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A Journal on Surgery
Indexed/Abstracted in: EMBASE, PubMed/MEDLINE, Science Citation Index Expanded (SciSearch), Scopus
Impact Factor 0,877
Minerva Chirurgica 2003 February;58(1):123-8
How to prevent saphenous nerve injury. A personal modified technique for the stripping of the long saphenous vein
Sorrentino P., Renier M., Coppa F., Sarzo G., Morbin T., Scappin S., Baccaglini U., Ancona E.
Background. In literature the incidence of paresthesia caused by long stripping (LS) of the saphenous vein (SV) varies widely. Best results have been reported with the invagination technique by Van Der Stricht. However, this technique is associated with a high incidence of vein rupture and incomplete stripping. The aim of this study is to test a personal technique to avoid the SV rupture and to reduce the incidence of saphenous nerve injury.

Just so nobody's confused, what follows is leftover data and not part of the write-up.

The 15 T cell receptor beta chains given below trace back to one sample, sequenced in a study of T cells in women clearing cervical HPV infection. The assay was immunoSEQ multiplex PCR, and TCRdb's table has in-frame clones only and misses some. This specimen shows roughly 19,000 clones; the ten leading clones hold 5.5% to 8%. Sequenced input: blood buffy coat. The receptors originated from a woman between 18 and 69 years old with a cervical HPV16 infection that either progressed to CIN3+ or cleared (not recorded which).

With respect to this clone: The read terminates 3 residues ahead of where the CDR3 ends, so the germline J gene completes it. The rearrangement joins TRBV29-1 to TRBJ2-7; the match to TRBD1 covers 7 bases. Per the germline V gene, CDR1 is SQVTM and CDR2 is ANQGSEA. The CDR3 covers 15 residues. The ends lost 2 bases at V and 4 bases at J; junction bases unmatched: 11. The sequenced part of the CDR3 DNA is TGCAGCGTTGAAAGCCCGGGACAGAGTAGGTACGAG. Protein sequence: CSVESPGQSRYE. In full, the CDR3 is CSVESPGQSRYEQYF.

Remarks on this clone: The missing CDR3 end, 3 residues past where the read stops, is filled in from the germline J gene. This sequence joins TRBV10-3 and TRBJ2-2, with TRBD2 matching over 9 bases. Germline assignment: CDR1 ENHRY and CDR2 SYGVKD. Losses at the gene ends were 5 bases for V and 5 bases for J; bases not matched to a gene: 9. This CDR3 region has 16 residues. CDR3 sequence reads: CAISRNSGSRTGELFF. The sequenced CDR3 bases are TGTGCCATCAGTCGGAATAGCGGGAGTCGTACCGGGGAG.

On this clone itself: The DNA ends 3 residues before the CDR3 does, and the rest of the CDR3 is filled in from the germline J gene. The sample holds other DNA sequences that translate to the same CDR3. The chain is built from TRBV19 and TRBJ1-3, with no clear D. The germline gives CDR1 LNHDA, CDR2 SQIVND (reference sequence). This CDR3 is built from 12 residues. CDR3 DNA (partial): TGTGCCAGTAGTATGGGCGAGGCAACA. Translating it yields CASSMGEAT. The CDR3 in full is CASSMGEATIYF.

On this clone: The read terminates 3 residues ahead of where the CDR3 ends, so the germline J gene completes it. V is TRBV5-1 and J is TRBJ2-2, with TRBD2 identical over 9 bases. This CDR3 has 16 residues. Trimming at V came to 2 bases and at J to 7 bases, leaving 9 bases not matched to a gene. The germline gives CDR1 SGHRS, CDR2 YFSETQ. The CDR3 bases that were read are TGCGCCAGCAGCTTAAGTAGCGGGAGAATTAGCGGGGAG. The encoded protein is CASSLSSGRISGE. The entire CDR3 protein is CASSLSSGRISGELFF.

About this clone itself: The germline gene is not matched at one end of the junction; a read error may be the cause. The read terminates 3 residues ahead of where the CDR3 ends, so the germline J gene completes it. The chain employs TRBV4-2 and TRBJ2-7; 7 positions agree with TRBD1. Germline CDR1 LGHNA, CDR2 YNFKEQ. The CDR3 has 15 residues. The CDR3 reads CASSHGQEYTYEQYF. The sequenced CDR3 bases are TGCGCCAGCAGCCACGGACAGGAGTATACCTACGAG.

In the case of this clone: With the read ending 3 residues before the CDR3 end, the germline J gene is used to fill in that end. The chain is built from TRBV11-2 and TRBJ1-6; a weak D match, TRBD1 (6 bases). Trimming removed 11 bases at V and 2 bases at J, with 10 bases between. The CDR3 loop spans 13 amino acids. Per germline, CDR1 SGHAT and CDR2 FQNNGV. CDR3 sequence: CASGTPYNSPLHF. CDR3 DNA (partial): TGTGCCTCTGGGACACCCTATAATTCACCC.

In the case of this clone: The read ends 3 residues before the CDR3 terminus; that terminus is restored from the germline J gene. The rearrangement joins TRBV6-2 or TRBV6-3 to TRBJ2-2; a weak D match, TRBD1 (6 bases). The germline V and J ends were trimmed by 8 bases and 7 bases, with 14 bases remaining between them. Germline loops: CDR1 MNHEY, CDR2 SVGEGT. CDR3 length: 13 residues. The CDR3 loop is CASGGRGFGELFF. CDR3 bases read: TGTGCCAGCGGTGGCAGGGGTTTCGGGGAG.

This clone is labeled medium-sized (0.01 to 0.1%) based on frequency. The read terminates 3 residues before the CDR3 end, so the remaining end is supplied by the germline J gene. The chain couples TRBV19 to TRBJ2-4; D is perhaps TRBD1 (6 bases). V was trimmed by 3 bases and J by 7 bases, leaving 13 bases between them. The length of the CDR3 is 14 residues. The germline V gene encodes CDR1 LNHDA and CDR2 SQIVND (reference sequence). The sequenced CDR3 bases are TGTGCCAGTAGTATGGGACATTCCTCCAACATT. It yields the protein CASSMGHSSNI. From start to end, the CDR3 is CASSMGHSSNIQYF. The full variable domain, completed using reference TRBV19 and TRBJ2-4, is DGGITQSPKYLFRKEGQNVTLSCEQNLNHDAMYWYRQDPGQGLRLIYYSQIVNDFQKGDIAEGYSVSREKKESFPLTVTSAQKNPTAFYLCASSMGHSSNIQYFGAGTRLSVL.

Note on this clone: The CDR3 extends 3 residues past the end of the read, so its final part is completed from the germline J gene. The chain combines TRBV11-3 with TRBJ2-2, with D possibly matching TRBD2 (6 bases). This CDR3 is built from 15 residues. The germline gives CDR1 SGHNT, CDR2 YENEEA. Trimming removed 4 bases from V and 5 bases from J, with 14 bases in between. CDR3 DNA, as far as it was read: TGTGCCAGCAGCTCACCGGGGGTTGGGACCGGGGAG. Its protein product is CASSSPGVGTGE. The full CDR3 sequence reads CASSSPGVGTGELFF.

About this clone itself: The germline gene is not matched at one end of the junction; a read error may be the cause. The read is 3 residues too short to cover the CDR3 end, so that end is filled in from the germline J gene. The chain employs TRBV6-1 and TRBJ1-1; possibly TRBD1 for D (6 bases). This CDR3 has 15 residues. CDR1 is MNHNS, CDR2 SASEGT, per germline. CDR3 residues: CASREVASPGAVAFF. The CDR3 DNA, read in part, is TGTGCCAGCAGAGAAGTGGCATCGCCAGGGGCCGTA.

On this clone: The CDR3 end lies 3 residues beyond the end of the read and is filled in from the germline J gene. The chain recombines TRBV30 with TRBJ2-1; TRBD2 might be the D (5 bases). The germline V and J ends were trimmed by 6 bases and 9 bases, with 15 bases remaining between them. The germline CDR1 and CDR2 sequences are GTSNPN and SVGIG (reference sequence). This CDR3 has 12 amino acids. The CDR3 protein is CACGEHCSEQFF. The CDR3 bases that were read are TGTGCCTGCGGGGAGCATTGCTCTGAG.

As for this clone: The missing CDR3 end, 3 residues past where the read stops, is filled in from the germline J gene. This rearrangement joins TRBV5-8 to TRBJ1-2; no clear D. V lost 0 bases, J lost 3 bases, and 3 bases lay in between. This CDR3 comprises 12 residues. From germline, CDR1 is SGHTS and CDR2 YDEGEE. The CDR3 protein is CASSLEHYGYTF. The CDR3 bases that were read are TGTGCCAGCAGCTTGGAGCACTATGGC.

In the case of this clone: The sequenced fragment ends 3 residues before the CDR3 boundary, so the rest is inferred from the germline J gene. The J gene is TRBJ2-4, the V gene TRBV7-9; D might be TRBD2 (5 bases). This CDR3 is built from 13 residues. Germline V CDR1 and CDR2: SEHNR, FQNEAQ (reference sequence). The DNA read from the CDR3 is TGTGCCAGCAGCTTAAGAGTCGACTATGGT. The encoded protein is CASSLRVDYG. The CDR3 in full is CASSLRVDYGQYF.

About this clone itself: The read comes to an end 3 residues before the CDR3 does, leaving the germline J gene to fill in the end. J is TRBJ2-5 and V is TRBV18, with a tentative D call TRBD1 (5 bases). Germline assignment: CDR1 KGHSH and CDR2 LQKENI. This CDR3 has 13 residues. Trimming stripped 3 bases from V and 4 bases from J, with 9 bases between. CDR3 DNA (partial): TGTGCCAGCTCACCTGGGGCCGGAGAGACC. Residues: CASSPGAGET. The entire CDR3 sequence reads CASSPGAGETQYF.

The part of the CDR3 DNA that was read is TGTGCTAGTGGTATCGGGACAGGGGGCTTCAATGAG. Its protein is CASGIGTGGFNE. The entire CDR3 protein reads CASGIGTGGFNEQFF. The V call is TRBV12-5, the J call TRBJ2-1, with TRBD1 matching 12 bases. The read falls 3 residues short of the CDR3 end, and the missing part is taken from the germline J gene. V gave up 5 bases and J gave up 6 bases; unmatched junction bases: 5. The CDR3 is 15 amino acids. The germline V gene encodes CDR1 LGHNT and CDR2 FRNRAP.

Methods. Sixty-eight patients underwent LS of the SV from groin to ankle under monolateral spinal anesthesia on a one-day surgery basis using a personal technique combining external and invaginated saphenous stripping. All patients underwent a clinical re-evalutation 1, 3, 6, 12, 24 and 48 months after the operation.
Results. No intraoperative complications were recorded. Stripping of the long saphenous vein was complete in all cases without any rupture of the veins. Only one postoperative hematoma of the leg (1.5%) which was naturally reabsorbed, was recorded; four patients (5.9%) had transitory saphenous nerve injury. Permanent saphenous nerve damage was found in only one of 68 patients (1.5%). All the patients were discharged on the day of operation and we did not register any prolonged hospitalization.
Conclusions. The result of our approach was a very low postoperative complication rate (1.5% of permanent neurological damage) without any rupture of the vein.